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Seal design by Jesse R. Moye 1939

The Service League seal was designed by charter member, Miss Jesse R. Moye, and presented at the first meeting of the League in October 1939.  The following is her speech during that meeting:

Madam President and Members of the Service League:

Last May toward the end of our first Service League year, our President offered to me the privilege of designing a seal for various uses of the Service League.  I greatly appreciated her confidence in my ability, yet I felt a keen sense of responsibility in such an undertaking and I am gratified to know that her committee has accepted this design as appreciate and finished in detail.

It is well for an organization of growing worth and importance to have a seal, a symbol of its character, that wherever that seal is in evidence some recognition of the ideals of the organization which it represents may come to mind.

This seal has a torch lifted high, its rays of light radiating into all points of a compass.   A torch of service to guide our feet.  A compass, in its form the likeness of a star, a star of hope, a star of faith, to guide our direction.  For the work of the Service League is broad in scope, and our interests lead into many directions.

We are all familiar with John MacRae’s beautiful poem, “In Flander’s Field’s”.   We remember that in the third verse he wrote–“From failing hands we throw the torch; be it yours to hold high.  If ye break faith with us who die, we shall not sleep, though poppies grow in Flander’s Fields.”  Take up the torch!  Carry on!

In many ways, in times of ancient and modern, fire or light has been regarded as symbolic of life, of love, of divinity.

This hand is the hand of woman.  I may say that the most beloved woman today holds in her hand the torch of liberty.  How glorious she must seem to our frightened countrymen hurrying home from the war torn atmosphere of Europe!  How revered, by those on our shores who for the first time in their lives, know the peace of freedom and justice rendered!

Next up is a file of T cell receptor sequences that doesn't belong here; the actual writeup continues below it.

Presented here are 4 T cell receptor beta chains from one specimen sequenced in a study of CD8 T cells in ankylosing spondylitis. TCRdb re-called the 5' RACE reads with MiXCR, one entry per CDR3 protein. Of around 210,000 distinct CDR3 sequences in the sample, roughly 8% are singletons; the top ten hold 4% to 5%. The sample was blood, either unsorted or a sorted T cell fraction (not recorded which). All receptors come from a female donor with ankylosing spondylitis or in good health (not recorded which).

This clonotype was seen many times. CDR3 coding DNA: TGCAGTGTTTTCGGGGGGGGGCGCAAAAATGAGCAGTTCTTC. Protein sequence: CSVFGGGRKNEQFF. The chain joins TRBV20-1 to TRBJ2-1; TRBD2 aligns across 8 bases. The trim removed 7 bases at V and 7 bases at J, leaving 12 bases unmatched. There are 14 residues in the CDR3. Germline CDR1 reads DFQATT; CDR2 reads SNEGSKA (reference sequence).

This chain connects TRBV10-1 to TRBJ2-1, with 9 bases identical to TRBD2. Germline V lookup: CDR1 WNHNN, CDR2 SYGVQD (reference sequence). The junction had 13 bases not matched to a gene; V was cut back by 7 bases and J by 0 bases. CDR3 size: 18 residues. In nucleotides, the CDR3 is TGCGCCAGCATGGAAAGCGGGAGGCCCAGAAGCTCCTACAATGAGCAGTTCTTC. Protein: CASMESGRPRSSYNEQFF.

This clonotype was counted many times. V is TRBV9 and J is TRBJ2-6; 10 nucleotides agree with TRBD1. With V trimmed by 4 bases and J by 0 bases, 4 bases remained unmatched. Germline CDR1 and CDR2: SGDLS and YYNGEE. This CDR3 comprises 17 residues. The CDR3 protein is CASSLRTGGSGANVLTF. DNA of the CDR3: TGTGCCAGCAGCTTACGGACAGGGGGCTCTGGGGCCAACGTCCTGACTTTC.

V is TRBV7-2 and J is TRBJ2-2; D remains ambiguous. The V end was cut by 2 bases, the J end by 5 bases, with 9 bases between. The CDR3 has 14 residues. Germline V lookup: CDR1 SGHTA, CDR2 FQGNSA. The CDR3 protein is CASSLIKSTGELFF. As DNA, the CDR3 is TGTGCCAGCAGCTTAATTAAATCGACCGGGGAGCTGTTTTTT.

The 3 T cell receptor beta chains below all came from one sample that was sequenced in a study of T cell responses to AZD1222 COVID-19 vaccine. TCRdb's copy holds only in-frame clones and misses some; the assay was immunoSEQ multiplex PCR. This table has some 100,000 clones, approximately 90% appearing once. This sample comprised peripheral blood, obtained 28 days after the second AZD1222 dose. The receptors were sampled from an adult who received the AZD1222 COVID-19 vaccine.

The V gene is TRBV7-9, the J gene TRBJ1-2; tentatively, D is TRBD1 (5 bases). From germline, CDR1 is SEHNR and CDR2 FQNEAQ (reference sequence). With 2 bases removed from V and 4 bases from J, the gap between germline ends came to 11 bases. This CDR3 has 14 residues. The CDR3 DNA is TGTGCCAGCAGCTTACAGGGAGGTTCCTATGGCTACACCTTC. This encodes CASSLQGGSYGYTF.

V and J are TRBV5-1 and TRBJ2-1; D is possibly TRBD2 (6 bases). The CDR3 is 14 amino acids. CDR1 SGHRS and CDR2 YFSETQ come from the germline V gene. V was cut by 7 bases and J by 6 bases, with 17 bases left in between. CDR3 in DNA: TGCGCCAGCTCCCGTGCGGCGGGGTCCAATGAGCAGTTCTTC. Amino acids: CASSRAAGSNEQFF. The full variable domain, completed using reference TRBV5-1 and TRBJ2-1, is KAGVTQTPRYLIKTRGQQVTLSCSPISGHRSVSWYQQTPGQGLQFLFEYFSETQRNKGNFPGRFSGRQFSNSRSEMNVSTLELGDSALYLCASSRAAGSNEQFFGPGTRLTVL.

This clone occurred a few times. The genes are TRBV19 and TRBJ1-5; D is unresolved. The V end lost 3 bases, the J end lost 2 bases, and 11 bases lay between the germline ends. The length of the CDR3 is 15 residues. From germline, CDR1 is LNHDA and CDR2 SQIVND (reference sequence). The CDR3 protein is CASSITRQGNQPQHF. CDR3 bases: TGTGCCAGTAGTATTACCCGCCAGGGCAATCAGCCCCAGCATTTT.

In France, the bier of the unknown solider is marked with brazier holding an eternal flame, a torch of memory.  Our torch of memory burns with a bright flame of love for one whose beautiful life was lived in unselfish love and sacrifice for others.  One whose magnificence of soul was reflected on all of us who were so fortunate as to know him.  This great depth of sympathy, his understanding and tolerance of human frailty, his keen sense of humor, his diversity of cultural interests and talents, his active interest in all that affected the life his community, his state and of his country were the endearing qualities of an extraordinary personality, of perfect balance and charm.

Such love of life and of those about him shown in his eyes, an glowed in his speech, that on every life he touched, the response was a chord of sweet music.

In comparison to this great man’s life, our hospital work, our little bed for charity, our torch of memory, is as a candle burning in a window on a dark night, for the consolation of a wayfarers who has found his burdens too heavy to carry one.

But within our hearts, as a comparison of our deep devotion to the memory of dear “Dr. Charlie”, our torch of memory burns with the brilliance of a sun that never sets.

May God bless all and may He help us ever to hold high this torch of service.  May we carry it proudly as our tribute of love for our fellow man, as our tribute of faith in an Almighty God in who’s name we serve.

“Let your light so shine before man that they may see your good works and glorify your Father which is in Heaven” —

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